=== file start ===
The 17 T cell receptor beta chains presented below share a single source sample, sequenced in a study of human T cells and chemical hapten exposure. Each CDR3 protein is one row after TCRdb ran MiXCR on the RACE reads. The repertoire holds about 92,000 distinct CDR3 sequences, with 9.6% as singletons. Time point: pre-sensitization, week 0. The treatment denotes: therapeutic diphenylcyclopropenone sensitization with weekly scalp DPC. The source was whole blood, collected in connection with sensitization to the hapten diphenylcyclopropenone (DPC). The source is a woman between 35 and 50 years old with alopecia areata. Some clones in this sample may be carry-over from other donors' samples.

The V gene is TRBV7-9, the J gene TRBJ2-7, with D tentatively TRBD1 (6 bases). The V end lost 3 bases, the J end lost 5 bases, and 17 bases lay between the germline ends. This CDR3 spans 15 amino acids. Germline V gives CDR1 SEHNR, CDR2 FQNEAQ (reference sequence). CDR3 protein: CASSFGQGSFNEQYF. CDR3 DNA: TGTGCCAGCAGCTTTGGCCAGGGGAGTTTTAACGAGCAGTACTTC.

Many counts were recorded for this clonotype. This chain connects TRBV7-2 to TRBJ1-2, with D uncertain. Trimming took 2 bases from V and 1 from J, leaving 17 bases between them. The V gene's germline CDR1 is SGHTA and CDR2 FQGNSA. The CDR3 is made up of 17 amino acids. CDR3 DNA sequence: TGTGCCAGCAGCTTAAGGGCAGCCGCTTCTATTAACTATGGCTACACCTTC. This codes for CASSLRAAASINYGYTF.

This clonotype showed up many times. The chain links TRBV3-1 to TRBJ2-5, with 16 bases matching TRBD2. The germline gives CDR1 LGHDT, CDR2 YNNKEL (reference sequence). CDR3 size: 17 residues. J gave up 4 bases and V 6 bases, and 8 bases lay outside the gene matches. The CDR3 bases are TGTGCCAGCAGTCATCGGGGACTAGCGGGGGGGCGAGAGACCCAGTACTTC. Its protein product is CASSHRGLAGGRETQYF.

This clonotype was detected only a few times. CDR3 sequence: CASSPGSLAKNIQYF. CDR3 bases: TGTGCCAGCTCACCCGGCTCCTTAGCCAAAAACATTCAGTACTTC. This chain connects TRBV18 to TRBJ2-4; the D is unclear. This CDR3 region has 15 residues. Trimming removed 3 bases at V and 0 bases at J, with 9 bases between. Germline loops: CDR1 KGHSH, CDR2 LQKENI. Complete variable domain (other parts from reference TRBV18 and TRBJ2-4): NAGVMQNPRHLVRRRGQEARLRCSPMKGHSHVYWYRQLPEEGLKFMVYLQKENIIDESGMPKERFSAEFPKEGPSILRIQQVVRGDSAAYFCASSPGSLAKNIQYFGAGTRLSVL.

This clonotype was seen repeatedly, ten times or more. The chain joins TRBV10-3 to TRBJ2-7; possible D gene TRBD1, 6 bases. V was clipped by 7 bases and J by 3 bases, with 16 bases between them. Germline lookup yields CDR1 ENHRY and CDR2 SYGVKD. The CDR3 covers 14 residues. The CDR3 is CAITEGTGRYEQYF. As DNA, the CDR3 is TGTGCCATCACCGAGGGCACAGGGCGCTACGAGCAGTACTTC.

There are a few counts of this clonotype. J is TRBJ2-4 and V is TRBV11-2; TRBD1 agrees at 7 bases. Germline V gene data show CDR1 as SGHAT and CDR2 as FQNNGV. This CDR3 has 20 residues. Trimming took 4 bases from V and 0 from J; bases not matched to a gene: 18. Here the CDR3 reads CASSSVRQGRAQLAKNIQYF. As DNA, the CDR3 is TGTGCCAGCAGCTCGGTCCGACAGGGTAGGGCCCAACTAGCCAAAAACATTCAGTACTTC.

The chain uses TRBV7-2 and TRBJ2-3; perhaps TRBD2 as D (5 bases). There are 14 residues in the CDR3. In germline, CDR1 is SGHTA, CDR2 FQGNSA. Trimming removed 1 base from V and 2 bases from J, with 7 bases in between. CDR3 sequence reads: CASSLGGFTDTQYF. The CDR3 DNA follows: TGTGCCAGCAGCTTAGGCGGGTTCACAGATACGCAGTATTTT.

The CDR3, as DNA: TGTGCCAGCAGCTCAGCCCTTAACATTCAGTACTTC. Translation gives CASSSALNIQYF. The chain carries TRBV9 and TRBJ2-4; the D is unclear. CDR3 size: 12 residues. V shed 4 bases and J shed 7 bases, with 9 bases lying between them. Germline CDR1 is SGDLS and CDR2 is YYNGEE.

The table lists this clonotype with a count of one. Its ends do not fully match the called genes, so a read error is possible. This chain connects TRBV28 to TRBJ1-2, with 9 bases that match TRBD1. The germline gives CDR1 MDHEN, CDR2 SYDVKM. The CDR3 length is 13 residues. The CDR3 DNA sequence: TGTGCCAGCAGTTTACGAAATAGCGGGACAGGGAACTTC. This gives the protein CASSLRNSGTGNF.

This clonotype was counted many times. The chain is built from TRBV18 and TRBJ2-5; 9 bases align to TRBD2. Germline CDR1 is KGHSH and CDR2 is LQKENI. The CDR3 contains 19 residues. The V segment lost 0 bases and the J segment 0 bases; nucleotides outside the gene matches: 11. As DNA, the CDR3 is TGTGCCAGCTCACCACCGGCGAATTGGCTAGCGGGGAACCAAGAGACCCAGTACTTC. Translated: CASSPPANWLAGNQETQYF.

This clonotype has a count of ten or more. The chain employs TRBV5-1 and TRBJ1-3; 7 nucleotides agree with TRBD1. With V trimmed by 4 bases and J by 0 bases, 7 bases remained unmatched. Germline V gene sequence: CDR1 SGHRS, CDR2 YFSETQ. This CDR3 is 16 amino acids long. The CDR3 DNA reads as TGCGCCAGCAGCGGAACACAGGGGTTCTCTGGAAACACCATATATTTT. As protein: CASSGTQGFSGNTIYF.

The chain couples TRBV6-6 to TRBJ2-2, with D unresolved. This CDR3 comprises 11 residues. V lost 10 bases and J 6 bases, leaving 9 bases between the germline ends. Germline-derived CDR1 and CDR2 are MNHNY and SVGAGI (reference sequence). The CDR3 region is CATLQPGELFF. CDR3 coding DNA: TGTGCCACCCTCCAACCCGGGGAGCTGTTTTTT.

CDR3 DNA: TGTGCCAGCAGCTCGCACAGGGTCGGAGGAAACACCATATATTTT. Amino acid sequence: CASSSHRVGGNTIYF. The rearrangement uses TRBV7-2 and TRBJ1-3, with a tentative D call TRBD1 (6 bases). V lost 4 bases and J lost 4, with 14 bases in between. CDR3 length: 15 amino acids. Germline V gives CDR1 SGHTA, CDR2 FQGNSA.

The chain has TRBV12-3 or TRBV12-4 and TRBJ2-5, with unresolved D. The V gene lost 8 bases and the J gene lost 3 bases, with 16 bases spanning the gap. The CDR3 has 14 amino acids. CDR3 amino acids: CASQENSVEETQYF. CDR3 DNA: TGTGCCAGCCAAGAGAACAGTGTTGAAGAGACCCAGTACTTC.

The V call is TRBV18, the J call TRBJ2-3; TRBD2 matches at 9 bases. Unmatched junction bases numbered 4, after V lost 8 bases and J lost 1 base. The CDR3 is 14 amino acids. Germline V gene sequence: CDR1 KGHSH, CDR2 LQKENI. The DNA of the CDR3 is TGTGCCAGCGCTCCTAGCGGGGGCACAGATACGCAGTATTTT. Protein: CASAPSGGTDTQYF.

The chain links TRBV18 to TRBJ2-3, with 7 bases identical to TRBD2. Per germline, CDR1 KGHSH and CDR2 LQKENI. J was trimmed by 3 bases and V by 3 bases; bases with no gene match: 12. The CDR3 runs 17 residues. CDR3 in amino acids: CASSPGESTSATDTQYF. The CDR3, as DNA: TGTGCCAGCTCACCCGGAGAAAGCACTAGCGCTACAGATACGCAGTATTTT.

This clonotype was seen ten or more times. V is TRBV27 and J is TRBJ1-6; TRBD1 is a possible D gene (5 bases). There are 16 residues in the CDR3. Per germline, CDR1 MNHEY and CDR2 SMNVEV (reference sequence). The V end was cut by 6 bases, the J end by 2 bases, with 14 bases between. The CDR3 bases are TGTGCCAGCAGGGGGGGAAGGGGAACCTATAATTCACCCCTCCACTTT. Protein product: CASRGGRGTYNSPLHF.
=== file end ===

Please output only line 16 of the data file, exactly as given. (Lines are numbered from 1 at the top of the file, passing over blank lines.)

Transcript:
The V call is TRBV18, the J call TRBJ2-3; TRBD2 matches at 9 bases. Unmatched junction bases numbered 4, after V lost 8 bases and J lost 1 base. The CDR3 is 14 amino acids. Germline V gene sequence: CDR1 KGHSH, CDR2 LQKENI. The DNA of the CDR3 is TGTGCCAGCGCTCCTAGCGGGGGCACAGATACGCAGTATTTT. Protein: CASAPSGGTDTQYF.